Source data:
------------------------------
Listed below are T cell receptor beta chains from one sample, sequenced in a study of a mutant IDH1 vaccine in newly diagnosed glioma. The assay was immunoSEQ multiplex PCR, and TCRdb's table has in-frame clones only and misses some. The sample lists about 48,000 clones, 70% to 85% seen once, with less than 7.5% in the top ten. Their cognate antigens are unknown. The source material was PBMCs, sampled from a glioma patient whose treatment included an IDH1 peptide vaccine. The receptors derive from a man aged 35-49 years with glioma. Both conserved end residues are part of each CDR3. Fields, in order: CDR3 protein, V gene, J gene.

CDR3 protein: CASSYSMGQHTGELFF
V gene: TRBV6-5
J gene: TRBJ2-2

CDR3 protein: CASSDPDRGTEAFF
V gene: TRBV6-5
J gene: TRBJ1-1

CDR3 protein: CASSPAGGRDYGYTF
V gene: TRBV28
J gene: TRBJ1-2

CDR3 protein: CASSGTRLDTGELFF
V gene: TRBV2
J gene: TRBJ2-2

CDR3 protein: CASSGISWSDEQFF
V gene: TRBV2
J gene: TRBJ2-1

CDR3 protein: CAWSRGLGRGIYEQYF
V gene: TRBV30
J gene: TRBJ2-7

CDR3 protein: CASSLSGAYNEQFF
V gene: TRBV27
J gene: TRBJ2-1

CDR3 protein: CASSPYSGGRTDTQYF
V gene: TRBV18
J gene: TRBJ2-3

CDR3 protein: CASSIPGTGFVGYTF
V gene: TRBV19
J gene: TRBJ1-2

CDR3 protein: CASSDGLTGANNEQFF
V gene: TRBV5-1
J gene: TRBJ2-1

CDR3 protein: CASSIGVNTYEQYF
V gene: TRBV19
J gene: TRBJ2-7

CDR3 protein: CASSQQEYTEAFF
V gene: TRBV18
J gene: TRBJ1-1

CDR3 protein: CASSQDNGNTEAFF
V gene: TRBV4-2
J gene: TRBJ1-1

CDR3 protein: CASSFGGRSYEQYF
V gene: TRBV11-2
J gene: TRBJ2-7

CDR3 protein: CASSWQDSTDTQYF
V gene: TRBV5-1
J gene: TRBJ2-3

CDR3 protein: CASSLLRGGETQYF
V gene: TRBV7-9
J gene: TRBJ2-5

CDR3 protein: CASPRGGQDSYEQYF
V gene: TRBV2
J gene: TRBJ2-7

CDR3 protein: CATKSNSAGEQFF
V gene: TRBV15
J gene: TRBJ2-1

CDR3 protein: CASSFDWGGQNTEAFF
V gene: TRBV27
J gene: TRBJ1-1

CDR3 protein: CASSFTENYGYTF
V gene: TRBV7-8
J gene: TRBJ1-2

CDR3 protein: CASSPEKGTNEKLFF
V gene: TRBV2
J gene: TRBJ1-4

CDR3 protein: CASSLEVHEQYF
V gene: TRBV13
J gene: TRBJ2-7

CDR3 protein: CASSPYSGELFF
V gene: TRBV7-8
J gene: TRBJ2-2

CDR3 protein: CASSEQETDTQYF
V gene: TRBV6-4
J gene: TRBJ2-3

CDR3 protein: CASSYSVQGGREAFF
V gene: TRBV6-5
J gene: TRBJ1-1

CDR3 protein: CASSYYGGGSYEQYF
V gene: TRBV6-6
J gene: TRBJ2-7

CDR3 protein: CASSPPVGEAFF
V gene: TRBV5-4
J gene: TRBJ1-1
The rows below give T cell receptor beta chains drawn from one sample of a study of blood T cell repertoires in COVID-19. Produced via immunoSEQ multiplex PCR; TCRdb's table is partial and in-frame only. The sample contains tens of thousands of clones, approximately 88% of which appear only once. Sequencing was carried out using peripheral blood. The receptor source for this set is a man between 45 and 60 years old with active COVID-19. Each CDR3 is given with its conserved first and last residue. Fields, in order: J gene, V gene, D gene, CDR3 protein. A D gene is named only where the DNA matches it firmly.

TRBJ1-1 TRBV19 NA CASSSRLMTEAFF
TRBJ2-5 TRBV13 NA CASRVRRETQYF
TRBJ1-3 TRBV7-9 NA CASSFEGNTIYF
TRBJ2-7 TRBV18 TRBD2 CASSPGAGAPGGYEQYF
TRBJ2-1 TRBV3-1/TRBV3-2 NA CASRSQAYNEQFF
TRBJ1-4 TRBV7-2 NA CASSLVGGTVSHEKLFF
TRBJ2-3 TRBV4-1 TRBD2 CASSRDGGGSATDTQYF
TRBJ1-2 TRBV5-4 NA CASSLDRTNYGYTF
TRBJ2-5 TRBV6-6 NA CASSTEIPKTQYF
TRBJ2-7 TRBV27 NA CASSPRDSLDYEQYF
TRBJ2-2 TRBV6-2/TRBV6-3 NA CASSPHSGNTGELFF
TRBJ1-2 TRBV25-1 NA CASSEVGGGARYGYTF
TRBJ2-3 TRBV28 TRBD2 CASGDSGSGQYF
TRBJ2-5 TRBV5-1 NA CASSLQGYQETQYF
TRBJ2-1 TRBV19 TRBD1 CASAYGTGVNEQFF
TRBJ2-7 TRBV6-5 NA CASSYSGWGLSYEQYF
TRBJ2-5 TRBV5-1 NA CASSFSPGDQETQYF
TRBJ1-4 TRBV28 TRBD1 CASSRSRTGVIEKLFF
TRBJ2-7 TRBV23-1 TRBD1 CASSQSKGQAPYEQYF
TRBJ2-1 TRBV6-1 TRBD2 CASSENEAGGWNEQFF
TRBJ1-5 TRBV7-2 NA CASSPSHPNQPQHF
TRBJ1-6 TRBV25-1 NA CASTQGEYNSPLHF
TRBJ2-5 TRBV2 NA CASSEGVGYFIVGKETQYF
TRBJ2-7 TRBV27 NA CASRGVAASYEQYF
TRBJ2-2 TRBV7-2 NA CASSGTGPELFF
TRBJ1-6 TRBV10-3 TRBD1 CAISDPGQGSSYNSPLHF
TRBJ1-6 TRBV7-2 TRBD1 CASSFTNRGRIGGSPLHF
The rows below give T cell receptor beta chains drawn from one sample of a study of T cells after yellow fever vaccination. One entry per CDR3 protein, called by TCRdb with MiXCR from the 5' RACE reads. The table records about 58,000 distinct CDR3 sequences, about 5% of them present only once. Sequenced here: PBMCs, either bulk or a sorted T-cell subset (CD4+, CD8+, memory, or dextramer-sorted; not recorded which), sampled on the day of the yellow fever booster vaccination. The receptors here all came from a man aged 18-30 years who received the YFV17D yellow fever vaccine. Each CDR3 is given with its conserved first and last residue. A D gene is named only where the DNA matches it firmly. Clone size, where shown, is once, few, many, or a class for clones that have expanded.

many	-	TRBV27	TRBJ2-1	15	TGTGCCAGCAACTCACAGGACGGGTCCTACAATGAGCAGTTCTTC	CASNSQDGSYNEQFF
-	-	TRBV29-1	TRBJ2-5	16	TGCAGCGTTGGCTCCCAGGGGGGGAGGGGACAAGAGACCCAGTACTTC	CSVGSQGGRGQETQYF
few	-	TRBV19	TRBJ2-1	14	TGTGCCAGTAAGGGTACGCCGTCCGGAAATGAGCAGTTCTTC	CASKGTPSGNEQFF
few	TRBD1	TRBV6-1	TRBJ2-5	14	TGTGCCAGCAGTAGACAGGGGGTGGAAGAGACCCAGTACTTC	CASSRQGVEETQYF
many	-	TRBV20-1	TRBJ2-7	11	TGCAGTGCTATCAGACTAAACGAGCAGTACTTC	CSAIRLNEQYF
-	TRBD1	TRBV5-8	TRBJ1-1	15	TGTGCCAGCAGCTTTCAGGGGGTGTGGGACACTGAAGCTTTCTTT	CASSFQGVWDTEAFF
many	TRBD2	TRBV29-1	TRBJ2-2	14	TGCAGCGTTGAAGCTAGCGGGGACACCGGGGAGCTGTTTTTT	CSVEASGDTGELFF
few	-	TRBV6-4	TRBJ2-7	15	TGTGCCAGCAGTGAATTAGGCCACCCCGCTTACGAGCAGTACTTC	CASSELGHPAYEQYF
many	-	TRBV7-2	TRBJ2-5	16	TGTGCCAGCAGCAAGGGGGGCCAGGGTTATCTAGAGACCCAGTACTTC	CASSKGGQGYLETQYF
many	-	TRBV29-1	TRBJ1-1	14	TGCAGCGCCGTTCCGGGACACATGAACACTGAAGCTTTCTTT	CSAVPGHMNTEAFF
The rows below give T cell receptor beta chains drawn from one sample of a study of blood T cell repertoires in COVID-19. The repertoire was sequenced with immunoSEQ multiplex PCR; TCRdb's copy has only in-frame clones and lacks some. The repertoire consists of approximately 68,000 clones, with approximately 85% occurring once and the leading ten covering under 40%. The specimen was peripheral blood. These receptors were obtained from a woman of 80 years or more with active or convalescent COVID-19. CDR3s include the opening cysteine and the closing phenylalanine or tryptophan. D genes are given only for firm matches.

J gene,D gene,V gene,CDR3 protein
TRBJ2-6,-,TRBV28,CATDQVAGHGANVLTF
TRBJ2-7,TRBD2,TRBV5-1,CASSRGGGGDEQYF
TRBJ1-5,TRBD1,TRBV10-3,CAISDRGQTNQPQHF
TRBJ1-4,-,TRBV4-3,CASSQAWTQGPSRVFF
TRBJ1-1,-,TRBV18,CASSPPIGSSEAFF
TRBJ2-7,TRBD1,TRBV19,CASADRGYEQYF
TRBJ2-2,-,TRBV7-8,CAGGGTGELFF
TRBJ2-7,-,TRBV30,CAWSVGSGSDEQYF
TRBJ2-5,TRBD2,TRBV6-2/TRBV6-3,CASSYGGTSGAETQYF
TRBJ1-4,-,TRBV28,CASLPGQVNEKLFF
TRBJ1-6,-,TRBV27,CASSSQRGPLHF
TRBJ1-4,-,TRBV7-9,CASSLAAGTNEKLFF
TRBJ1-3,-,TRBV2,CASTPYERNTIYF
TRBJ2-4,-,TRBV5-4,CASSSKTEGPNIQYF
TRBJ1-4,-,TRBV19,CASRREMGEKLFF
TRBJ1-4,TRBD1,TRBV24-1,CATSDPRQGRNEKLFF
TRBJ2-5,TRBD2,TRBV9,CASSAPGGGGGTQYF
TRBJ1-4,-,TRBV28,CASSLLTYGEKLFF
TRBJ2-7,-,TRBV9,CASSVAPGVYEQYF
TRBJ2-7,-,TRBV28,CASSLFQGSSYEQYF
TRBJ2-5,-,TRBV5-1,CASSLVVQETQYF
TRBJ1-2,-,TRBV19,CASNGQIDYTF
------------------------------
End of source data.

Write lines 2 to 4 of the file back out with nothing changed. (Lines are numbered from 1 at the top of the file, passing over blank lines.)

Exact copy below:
CDR3 protein: CASSYSMGQHTGELFF
V gene: TRBV6-5
J gene: TRBJ2-2